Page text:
Talents of Amman: Dima Bawab

09 December 2015

Name: Dima Bawab
Occupation: Opera Singer
Website: www.dimabawab.com
Facebook: https://www.facebook.com/DimaBawab


Born in Jordan, Dima began studying music at the age of only four years old and studied piano and dance at the King Hussein National Conservatory in Amman. She studied singing at the Conservatoire National Supérieur de Musique et de Danse in Paris, from where she graduated in 2007 with dinstinction. Since then, Dima has worked all over the World in a huge variety of répertoire. She made her début at the Opéra-Comique in Paris in the rôle of Yniold in Pelléas et Mélisande, conducted by Sir John Eliot Gardiner and directed by Stéphane Braunschweig.

Dima, tell us from the very beginning how did you get into this industry?

I was immersed in the classical world at the age of 3 when I joined a ballet troupe in Amman. Soon after I started piano lessons and a few years later I took up the French horn, an instrument that gave me the opportunity to join the National Music Conservatory Orchestra. Singing came last, I auditioned for "West Side Story" at my school when I was 15 and was given a main role! My love for the stage came instantly and lucky was I to have amazing teachers who guided me in the right direction! But the people I am most thankful for are my parents and my brother for having believed in me and for their continuous support.


How do you find the music scene in Amman and Jordan – has it changed?

It definitely has! And in many ways, some not as positive as others. I remember the days spent at the NMC, having so many friends pursuing advanced musical studies, touring with the National Orchestra; Today unfortunately, the lack of public support has drowned the orchestra and has seen a fewer number of talented kids going into music. (Habibi mention the lack of managerial expertise which helps sustain the business rather than lack of public support, seeing they are getting support from the private sector) On the other hand, I notice the growing numbers of classical concert goers. This only comes to show that the jordanian public is still there and more supportive than ever. I truly hope that the crisis ends soon and that we can see our orchestra flourish again.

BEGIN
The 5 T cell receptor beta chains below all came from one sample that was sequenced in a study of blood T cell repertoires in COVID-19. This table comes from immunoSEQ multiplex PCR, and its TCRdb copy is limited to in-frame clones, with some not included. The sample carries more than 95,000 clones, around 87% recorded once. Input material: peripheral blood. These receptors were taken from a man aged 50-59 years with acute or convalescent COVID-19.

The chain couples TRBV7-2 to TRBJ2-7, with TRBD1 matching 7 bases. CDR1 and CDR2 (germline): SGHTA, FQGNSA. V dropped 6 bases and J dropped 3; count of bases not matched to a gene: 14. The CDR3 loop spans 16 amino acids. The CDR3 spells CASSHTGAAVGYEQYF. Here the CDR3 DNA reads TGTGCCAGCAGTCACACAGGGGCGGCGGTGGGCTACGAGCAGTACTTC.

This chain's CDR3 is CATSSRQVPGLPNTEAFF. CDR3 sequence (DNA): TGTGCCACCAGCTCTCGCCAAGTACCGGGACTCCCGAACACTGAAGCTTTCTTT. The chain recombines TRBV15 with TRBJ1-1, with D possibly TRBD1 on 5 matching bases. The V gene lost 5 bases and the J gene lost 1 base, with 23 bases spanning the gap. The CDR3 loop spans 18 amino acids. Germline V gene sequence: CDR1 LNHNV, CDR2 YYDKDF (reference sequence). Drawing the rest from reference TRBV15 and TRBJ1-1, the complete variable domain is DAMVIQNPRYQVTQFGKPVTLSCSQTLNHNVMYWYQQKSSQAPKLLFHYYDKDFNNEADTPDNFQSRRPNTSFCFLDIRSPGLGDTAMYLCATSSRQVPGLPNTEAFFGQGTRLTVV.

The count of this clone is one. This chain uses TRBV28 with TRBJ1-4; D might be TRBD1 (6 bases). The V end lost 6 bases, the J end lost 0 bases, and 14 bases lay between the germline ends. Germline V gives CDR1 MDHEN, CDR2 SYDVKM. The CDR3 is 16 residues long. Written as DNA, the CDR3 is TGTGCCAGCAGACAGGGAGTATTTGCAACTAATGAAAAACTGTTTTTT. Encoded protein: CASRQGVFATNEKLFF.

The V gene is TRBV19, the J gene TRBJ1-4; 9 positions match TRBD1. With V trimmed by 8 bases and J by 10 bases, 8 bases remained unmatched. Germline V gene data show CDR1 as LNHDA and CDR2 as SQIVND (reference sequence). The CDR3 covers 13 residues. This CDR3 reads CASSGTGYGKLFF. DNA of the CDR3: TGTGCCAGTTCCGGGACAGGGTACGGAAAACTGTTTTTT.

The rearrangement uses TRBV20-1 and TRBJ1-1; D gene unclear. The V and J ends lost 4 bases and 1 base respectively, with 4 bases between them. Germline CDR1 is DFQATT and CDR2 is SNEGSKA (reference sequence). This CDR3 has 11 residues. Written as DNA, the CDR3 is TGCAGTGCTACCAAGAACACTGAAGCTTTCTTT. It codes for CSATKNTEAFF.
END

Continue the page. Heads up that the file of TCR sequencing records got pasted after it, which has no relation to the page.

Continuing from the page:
Where have you performed? How did fans interact with you differently at performances in different countries? 

At the risk of sounding pretentious, I have been almost everywhere. I joined the theatre company directed by Peter Brook, a world renowned director back in 2010 for his version of Mozart's Magic Flute. After having performed for 2 continuous months in Paris at the Théatre des Bouffes du Nord, I embarked on a world tour that took me through Europe, North America (namely New York for the Lincoln Festival), South America (Brazil, Argentina, Chili, Uruguay and Mexico), Asia (Japan, China, Taiwan, South Korea) and Australia. People's reactions differed from one place to the other, culturally speaking, what we find humorous might not be in a different culture and vise versa, this added to my excitement of performing in so many different places! As for the fans, I had the most astonishing encounter with Japanese audience members who had waited for me after the show to sign concert programs of performances they had attended for me in Europe!!

Did you receive support from your Jordanian fans?

Always have! I am forever grateful for that! Which makes me want to come back home and perform as often as possible!!

Where is your favorite hang out in Amman?

If i'm not sitting in my garden reading a book, I'd probably be out having a chilled coffee at the new Coffee Bean Abdoun. 

Who is your favorite Jordanian and foreign talent?

I have immense respect to all those courageous Jordanians who have pursued a career in the arts, as for my opera idol, I would have to say Paticia Petibon, not only do I relate to her voice and petiteness,  I tremendously enjoy the originality she introduces to every new role she undertakes!

Do you think one can have a solid career in Jordan in music?

I would say YES! From what I see every time I go back home, I witness the growth of the arts community!

You live abroad, how has this shaped your music career?

I was provided with the best musical education I could have ever aspired for. I was introduced to key personalities in my field and met and sang with wonderful musicians all over the world. This has also shaped my personality and has reinforced my arab identity, being often asked about my origins, I find myself talking about and promoting Jordan and Palestine quite a lot, which also makes me miss my friends and family back home. I can't have it all now can i!

Who is your mentor?

My mother and father, beyond their many differences they have taught me the best lessons in life, tolerance and perseverance

What is your advice to young talents wanting a career in music?

Practice practice, and more practice! Oh, and be happy knowing that you have something unique to share with the world! 

Where is your ultimate dream location to perform?

I have performed there before but I would still want to perform there over and over again: Jerash!